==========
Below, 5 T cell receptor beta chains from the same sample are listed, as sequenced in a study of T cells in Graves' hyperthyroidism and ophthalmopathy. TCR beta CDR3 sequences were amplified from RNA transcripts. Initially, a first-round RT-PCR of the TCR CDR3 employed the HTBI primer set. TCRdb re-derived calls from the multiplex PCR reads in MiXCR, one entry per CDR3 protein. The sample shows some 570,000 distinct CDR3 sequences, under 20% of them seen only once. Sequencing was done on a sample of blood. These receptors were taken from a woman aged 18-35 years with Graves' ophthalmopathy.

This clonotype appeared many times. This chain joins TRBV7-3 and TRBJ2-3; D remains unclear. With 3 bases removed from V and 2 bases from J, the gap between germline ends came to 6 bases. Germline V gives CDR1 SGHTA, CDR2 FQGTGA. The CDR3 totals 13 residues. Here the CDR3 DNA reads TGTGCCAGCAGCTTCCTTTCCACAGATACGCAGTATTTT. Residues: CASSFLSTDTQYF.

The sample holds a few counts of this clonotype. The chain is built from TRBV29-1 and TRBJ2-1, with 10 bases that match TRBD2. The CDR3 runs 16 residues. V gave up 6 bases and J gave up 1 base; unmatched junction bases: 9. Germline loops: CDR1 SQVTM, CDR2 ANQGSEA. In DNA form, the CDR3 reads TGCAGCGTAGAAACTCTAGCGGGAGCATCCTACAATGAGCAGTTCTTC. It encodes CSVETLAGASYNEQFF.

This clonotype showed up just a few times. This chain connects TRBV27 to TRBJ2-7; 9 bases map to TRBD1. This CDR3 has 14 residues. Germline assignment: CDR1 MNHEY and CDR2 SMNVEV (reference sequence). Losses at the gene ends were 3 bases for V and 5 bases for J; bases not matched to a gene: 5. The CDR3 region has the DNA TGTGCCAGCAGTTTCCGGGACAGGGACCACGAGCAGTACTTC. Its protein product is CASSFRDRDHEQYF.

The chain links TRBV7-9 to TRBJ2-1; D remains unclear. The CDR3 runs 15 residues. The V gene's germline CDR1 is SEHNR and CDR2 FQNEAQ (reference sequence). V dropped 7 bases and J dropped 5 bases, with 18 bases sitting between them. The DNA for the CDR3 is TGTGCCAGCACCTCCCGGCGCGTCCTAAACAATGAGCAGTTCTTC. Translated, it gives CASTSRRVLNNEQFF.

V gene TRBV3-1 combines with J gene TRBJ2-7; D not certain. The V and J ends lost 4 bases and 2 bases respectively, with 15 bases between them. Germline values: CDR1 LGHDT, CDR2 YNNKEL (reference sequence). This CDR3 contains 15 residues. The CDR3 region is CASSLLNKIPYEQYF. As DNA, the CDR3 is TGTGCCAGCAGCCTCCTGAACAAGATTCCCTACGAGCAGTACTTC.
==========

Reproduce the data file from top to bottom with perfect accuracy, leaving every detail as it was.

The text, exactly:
Below, 5 T cell receptor beta chains from the same sample are listed, as sequenced in a study of T cells in Graves' hyperthyroidism and ophthalmopathy. TCR beta CDR3 sequences were amplified from RNA transcripts. Initially, a first-round RT-PCR of the TCR CDR3 employed the HTBI primer set. TCRdb re-derived calls from the multiplex PCR reads in MiXCR, one entry per CDR3 protein. The sample shows some 570,000 distinct CDR3 sequences, under 20% of them seen only once. Sequencing was done on a sample of blood. These receptors were taken from a woman aged 18-35 years with Graves' ophthalmopathy.

This clonotype appeared many times. This chain joins TRBV7-3 and TRBJ2-3; D remains unclear. With 3 bases removed from V and 2 bases from J, the gap between germline ends came to 6 bases. Germline V gives CDR1 SGHTA, CDR2 FQGTGA. The CDR3 totals 13 residues. Here the CDR3 DNA reads TGTGCCAGCAGCTTCCTTTCCACAGATACGCAGTATTTT. Residues: CASSFLSTDTQYF.

The sample holds a few counts of this clonotype. The chain is built from TRBV29-1 and TRBJ2-1, with 10 bases that match TRBD2. The CDR3 runs 16 residues. V gave up 6 bases and J gave up 1 base; unmatched junction bases: 9. Germline loops: CDR1 SQVTM, CDR2 ANQGSEA. In DNA form, the CDR3 reads TGCAGCGTAGAAACTCTAGCGGGAGCATCCTACAATGAGCAGTTCTTC. It encodes CSVETLAGASYNEQFF.

This clonotype showed up just a few times. This chain connects TRBV27 to TRBJ2-7; 9 bases map to TRBD1. This CDR3 has 14 residues. Germline assignment: CDR1 MNHEY and CDR2 SMNVEV (reference sequence). Losses at the gene ends were 3 bases for V and 5 bases for J; bases not matched to a gene: 5. The CDR3 region has the DNA TGTGCCAGCAGTTTCCGGGACAGGGACCACGAGCAGTACTTC. Its protein product is CASSFRDRDHEQYF.

The chain links TRBV7-9 to TRBJ2-1; D remains unclear. The CDR3 runs 15 residues. The V gene's germline CDR1 is SEHNR and CDR2 FQNEAQ (reference sequence). V dropped 7 bases and J dropped 5 bases, with 18 bases sitting between them. The DNA for the CDR3 is TGTGCCAGCACCTCCCGGCGCGTCCTAAACAATGAGCAGTTCTTC. Translated, it gives CASTSRRVLNNEQFF.

V gene TRBV3-1 combines with J gene TRBJ2-7; D not certain. The V and J ends lost 4 bases and 2 bases respectively, with 15 bases between them. Germline values: CDR1 LGHDT, CDR2 YNNKEL (reference sequence). This CDR3 contains 15 residues. The CDR3 region is CASSLLNKIPYEQYF. As DNA, the CDR3 is TGTGCCAGCAGCCTCCTGAACAAGATTCCCTACGAGCAGTACTTC.